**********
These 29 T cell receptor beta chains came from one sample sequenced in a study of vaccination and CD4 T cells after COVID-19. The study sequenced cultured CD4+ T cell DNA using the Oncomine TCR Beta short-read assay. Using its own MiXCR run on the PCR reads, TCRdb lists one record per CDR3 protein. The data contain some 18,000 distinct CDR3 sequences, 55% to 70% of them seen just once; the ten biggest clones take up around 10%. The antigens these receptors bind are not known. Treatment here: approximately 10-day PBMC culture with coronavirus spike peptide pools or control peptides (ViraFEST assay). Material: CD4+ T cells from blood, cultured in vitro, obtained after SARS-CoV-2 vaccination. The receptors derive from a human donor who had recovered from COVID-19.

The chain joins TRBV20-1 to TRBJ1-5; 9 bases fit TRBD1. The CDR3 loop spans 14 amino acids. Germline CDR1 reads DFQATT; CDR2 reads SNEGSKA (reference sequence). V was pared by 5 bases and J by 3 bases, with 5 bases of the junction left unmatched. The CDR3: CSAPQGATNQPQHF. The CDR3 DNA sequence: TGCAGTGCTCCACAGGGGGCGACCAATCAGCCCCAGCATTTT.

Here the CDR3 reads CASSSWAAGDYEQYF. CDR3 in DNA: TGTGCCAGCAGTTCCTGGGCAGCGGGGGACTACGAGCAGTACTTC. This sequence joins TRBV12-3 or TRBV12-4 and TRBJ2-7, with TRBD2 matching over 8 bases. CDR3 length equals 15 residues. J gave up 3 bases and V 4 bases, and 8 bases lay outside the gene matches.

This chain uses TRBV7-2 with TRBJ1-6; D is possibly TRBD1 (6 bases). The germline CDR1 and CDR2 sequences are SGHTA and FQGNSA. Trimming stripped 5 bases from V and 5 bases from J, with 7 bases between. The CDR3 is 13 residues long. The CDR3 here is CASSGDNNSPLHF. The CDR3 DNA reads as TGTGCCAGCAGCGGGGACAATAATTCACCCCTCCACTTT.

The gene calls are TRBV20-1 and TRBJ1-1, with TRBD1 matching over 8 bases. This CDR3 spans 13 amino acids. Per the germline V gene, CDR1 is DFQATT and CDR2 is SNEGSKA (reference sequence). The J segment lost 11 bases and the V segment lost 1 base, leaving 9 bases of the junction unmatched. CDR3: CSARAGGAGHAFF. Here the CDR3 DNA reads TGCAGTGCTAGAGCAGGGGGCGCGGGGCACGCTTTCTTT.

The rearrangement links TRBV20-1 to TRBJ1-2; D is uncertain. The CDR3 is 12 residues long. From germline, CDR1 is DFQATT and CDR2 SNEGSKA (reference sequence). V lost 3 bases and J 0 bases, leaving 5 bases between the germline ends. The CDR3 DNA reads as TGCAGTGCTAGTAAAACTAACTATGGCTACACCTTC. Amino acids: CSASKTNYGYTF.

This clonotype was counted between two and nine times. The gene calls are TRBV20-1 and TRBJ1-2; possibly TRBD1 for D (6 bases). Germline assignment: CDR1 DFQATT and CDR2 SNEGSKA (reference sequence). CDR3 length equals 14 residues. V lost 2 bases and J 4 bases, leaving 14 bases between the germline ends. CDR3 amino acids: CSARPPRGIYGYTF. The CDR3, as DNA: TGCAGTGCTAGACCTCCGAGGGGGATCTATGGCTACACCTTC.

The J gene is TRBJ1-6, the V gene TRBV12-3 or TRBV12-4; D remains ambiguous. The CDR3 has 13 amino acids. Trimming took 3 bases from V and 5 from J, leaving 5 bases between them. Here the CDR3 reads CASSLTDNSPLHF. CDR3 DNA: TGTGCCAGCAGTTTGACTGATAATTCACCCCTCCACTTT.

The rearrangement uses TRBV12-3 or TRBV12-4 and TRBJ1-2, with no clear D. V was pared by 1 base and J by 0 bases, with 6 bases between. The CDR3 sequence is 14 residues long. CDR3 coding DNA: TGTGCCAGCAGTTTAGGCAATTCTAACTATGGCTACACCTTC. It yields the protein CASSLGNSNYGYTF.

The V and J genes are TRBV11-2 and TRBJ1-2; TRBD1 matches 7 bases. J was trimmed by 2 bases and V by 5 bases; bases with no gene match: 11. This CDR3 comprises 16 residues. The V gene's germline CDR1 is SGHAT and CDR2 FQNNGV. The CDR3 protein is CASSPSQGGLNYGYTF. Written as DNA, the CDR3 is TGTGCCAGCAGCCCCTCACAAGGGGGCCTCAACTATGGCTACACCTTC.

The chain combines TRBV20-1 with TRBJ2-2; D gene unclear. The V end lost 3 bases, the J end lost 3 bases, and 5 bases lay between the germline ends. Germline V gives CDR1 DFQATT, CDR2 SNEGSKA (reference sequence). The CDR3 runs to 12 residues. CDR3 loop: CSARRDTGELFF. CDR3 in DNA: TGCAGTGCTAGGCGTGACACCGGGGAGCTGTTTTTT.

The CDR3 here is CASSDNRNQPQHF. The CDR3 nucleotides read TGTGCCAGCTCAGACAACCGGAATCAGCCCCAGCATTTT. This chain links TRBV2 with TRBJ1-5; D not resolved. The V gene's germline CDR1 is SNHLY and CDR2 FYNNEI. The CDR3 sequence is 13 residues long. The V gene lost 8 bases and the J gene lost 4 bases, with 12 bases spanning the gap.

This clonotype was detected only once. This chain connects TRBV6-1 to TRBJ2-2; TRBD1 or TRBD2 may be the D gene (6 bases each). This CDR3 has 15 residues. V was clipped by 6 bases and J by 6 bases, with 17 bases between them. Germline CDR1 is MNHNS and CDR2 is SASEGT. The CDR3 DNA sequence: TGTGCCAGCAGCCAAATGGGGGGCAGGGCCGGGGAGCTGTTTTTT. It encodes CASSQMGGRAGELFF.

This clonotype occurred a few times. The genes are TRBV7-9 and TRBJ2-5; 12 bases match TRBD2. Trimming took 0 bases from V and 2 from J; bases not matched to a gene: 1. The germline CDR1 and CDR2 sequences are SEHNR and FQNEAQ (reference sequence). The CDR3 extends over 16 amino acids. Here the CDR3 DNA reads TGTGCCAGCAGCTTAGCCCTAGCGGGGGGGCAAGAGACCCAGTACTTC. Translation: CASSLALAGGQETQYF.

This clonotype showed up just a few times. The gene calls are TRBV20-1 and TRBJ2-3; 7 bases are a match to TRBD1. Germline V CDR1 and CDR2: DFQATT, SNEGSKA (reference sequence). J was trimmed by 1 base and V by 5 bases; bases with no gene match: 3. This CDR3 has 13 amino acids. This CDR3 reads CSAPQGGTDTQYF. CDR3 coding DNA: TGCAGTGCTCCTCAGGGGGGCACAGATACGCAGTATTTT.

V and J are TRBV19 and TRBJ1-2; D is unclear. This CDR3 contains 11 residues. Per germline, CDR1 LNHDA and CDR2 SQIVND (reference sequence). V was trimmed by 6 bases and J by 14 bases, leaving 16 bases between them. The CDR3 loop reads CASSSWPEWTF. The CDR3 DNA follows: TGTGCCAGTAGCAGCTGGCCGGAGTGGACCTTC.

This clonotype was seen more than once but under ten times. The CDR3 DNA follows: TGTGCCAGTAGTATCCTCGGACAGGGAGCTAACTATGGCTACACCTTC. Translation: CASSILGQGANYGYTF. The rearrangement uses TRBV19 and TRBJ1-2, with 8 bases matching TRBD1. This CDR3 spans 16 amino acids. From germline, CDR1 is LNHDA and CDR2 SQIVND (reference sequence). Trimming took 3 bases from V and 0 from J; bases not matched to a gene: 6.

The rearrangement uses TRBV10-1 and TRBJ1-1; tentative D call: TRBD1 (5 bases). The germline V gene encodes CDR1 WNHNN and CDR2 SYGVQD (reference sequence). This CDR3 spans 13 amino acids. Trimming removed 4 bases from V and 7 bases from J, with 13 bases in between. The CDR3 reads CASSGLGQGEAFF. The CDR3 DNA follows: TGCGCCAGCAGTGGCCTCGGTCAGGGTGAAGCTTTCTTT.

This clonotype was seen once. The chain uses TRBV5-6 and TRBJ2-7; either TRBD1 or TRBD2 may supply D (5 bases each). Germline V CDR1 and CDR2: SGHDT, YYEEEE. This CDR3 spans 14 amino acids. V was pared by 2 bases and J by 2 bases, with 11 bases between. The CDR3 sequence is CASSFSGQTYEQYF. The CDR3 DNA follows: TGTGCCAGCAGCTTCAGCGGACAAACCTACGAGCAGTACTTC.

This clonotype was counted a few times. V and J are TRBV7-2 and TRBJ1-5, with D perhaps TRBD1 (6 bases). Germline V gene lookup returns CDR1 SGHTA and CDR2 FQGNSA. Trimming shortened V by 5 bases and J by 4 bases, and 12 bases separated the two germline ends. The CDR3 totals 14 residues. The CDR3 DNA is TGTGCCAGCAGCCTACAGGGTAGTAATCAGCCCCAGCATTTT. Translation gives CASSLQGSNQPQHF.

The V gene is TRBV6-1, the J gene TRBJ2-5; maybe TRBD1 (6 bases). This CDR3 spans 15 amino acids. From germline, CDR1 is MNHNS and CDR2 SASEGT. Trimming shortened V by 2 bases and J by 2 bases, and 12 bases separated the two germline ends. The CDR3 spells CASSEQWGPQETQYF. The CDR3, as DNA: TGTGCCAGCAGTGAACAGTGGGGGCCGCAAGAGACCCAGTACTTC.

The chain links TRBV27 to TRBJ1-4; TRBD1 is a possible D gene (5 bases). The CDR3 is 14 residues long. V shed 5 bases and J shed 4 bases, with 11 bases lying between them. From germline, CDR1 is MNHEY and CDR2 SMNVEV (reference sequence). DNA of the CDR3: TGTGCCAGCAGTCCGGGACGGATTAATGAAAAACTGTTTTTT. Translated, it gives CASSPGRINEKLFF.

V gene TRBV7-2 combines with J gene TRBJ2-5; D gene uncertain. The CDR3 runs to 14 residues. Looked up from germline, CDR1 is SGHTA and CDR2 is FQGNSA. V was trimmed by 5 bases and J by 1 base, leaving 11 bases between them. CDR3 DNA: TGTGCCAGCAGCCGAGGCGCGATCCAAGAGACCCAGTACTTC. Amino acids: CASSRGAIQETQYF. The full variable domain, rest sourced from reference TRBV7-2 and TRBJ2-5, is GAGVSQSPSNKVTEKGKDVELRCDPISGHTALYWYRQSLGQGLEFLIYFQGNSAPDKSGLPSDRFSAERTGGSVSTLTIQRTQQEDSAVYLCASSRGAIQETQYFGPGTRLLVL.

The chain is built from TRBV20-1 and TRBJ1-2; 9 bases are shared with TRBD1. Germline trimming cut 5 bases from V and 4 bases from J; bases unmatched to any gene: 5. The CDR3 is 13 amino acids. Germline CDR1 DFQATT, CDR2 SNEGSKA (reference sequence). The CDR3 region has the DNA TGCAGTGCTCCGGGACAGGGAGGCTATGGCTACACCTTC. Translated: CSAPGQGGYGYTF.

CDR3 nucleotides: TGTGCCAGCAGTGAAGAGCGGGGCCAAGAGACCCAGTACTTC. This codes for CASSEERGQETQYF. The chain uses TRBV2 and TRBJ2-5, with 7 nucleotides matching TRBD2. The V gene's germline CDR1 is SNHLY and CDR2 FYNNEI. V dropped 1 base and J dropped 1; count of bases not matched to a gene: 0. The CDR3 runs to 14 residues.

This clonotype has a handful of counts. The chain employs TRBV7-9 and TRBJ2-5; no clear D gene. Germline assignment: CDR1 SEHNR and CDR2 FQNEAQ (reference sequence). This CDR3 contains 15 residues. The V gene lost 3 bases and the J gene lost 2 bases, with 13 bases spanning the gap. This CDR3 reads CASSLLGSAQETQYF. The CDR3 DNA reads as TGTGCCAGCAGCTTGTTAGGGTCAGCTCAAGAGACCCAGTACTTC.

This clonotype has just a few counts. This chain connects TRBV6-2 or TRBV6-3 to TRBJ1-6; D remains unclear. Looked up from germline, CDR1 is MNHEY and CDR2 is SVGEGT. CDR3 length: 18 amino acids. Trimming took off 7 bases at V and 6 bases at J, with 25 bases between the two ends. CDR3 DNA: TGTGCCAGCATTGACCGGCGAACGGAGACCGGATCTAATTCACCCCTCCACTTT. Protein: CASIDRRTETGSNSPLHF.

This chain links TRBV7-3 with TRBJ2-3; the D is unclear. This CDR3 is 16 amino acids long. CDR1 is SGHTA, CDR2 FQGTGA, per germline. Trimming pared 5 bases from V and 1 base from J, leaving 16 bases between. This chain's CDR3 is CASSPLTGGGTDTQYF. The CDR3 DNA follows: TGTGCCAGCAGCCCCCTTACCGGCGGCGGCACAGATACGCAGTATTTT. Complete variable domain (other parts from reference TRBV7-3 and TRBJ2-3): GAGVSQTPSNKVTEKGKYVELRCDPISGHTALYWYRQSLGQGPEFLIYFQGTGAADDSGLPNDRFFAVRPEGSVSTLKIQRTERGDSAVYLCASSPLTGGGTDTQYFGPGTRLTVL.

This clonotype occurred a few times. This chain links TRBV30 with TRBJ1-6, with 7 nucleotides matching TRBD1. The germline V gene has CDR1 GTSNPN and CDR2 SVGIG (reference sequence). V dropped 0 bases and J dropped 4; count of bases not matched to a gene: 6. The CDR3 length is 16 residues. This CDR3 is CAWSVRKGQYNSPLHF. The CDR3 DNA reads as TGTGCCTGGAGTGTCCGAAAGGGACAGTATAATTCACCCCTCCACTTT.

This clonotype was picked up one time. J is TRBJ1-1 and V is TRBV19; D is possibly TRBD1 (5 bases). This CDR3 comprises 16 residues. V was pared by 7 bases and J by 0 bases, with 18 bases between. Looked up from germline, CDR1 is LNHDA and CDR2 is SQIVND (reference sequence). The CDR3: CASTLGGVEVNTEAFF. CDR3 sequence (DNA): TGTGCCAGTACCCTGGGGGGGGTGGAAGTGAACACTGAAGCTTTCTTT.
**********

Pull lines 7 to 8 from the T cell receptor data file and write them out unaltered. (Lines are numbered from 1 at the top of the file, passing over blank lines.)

This clonotype was counted between two and nine times. The gene calls are TRBV20-1 and TRBJ1-2; possibly TRBD1 for D (6 bases). Germline assignment: CDR1 DFQATT and CDR2 SNEGSKA (reference sequence). CDR3 length equals 14 residues. V lost 2 bases and J 4 bases, leaving 14 bases between the germline ends. CDR3 amino acids: CSARPPRGIYGYTF. The CDR3, as DNA: TGCAGTGCTAGACCTCCGAGGGGGATCTATGGCTACACCTTC.

The J gene is TRBJ1-6, the V gene TRBV12-3 or TRBV12-4; D remains ambiguous. The CDR3 has 13 amino acids. Trimming took 3 bases from V and 5 from J, leaving 5 bases between them. Here the CDR3 reads CASSLTDNSPLHF. CDR3 DNA: TGTGCCAGCAGTTTGACTGATAATTCACCCCTCCACTTT.